The Ignorance of Newt versus the Inalienable Rights of All

Monday, November 21, 2011
By Paul Martin

by Scott Lazarowitz
LewRockwell.com

During a recent Republican Presidential debate, former House Speaker Newt Gingrich implied that he strongly disagrees with very important assertions of the Declaration of Independence: “That all men are created equal, that they are endowed by their Creator with certain unalienable Rights, that among these are Life, Liberty and the pursuit of Happiness.”

Additionally, like many people now, Gingrich seems to believe that there should be a different set of laws for society when there is a “war” underway. But the truth is, war is an artificial concept used by collectivists and statists to rationalize the commission of criminal acts of aggression against others and get away with it.

The truth is, there are really two kinds of behaviors in general:

Peaceful, non-aggressive behaviors, in which the people of a society act voluntarily amongst themselves, and under the rule of law that forbids physical aggression (except in a case of actual self-defense), theft, fraud and trespass; or
Non-peaceful, aggressive behavior that consists of the violation of others’ persons or property. These are the crimes of society, which include theft and the initiation of aggression against others, terrorist acts, and the use of the State’s armed apparatus to initiate violence against foreign peoples.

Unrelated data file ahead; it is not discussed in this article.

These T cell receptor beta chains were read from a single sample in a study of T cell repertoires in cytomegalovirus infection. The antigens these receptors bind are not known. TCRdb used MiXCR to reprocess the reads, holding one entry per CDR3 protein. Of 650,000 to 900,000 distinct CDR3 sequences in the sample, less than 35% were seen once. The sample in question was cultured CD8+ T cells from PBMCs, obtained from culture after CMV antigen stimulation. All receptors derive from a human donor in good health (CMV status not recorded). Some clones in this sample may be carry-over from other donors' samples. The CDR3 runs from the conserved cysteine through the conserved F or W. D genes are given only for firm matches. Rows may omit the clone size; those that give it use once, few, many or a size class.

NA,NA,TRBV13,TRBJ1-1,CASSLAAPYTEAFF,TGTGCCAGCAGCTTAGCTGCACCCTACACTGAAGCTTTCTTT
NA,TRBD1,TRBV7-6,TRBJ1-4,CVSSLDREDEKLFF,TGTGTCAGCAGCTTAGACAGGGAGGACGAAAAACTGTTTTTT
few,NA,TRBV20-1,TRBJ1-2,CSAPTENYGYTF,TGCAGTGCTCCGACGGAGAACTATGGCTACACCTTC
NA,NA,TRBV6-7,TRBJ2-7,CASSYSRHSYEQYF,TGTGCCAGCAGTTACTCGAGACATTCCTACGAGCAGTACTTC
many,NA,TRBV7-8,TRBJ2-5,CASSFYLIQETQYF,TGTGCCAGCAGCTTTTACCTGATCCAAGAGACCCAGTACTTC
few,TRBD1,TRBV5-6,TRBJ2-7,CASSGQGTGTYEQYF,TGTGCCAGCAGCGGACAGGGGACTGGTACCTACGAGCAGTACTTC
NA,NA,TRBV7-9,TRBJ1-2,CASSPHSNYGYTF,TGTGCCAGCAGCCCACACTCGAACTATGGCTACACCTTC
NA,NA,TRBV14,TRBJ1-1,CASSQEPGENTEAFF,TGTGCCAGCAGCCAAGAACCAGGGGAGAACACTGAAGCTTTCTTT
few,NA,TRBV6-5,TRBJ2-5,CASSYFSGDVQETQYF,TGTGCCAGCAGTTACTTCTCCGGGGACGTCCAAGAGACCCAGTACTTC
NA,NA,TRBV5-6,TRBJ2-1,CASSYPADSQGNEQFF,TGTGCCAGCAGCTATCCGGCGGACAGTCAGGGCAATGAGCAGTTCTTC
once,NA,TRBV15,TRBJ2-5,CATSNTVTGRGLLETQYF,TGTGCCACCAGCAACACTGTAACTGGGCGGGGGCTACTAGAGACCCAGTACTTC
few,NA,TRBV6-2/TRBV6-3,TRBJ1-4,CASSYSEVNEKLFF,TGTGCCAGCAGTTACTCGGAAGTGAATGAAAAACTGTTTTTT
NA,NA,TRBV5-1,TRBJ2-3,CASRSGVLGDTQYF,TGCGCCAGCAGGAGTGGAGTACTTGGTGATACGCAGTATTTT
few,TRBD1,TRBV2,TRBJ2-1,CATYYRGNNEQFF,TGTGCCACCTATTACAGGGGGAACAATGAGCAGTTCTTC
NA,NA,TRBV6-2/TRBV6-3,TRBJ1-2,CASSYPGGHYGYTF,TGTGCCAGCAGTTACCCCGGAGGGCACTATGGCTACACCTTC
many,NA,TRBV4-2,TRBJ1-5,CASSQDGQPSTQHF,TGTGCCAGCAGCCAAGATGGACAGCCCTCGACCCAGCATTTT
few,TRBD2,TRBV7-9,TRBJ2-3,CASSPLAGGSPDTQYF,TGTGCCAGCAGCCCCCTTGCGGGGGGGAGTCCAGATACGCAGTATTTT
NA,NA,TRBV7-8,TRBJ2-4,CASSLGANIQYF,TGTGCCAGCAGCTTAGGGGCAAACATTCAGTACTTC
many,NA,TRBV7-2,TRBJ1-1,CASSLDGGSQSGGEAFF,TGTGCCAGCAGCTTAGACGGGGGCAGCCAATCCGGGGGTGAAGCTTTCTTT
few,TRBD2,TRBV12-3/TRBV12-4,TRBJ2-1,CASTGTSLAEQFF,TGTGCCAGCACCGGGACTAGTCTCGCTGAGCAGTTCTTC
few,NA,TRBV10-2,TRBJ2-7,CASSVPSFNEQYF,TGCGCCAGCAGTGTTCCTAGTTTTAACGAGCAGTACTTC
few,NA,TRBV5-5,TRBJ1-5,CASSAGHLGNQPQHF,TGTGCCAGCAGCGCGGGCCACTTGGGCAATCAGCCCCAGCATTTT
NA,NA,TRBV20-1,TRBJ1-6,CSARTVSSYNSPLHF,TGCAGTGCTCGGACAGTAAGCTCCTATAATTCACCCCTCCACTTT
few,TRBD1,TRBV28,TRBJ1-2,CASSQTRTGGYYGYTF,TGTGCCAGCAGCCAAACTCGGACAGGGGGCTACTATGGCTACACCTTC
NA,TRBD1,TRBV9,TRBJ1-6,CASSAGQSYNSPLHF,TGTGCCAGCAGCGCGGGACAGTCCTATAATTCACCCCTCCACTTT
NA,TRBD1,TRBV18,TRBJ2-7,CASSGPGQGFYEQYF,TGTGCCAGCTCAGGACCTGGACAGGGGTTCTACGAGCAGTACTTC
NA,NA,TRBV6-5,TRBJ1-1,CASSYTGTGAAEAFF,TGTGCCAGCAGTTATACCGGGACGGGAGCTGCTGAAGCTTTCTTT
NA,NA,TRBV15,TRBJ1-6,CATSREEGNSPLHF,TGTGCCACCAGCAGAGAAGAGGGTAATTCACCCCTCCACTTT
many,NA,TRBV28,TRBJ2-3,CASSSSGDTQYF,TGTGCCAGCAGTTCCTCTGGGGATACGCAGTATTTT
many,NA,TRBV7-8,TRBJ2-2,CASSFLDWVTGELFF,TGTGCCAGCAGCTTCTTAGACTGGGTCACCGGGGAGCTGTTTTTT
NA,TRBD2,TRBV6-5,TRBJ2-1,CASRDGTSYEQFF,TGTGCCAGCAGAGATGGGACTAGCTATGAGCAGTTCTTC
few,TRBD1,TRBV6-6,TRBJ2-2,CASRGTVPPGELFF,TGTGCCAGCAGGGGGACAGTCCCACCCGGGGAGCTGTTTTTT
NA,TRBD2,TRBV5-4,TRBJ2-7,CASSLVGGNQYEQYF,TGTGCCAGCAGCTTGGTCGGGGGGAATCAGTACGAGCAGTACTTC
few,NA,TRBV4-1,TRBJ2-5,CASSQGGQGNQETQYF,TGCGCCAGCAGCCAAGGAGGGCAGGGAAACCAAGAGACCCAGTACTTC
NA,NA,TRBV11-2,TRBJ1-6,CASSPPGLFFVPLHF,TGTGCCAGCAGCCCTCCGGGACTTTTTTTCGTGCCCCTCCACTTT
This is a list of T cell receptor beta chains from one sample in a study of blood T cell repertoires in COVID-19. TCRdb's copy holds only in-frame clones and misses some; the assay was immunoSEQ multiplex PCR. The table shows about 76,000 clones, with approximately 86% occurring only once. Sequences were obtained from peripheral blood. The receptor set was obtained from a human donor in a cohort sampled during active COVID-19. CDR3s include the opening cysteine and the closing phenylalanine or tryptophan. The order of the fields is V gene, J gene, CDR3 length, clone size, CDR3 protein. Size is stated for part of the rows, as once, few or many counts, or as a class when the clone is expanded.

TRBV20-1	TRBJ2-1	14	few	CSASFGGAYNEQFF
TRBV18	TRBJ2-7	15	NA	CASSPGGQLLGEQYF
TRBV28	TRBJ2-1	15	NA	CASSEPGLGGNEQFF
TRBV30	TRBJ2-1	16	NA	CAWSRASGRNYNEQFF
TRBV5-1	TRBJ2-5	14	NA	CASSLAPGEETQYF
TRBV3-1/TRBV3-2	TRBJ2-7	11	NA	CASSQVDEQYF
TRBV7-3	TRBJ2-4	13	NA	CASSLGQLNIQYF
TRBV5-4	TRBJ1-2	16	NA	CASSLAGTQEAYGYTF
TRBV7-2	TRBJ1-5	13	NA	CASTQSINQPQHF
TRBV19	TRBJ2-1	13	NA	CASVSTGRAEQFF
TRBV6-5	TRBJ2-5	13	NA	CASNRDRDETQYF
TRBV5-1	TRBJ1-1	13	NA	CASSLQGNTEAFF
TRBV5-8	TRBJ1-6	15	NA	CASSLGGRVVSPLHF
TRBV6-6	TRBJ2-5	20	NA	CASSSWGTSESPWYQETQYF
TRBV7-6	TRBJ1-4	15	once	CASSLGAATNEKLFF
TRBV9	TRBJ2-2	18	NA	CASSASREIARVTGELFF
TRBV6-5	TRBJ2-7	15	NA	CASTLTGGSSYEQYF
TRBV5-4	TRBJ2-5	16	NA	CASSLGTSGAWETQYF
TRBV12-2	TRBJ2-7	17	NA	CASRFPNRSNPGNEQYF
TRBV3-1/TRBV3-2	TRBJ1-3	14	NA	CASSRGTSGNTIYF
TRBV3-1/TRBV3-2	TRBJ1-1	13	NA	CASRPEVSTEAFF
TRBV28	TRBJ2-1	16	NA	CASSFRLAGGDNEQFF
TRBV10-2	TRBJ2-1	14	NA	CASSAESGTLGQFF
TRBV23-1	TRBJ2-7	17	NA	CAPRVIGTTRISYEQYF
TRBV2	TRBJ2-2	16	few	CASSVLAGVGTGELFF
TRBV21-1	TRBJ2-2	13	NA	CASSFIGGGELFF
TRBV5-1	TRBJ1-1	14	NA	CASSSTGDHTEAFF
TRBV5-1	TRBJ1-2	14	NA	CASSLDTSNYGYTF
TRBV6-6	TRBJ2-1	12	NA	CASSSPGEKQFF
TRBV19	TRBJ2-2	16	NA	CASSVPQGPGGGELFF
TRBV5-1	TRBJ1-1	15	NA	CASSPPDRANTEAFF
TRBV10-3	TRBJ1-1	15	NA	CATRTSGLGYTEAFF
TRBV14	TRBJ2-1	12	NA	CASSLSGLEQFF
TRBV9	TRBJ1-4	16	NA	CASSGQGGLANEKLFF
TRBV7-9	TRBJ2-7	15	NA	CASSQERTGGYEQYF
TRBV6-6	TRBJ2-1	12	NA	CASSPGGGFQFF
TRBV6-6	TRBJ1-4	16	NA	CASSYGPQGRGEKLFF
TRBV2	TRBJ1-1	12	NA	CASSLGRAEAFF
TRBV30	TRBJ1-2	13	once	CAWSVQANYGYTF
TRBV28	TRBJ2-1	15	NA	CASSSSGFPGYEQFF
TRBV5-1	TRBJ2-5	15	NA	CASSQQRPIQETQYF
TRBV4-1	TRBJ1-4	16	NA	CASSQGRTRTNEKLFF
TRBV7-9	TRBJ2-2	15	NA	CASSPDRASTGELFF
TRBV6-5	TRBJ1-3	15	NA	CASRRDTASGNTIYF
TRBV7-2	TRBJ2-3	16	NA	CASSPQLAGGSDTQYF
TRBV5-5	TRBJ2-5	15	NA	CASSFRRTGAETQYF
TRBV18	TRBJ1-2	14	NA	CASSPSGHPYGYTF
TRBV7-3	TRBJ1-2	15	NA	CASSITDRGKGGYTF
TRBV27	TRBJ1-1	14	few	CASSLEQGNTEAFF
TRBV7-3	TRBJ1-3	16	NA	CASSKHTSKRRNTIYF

By “all men,” the Declaration refers to all of humankind created equal, and endowed with unalienable rights to life and liberty that are inherent in all of us as human beings. The Declaration does not state that such rights apply only to Americans. And “unalienable” (or inalienable) means that such rights are not given to anyone by government because they are inherent rights. If these basic, inherent rights are not given to us by the State and its agents, then the State may not take such rights away. And the Founders were very clear on the idea of due process, which are very strict rules placed on the government to prove its case against a suspect.

Gingrich disagrees with these basic points. He opposes the idea of presumption of innocence. If Gingrich believes that the President, a CIA officer, a soldier or general may have the power to be judge, jury and executioner against someone, then he certainly couldn’t believe in the idea of inalienable rights.

The Rest…HERE

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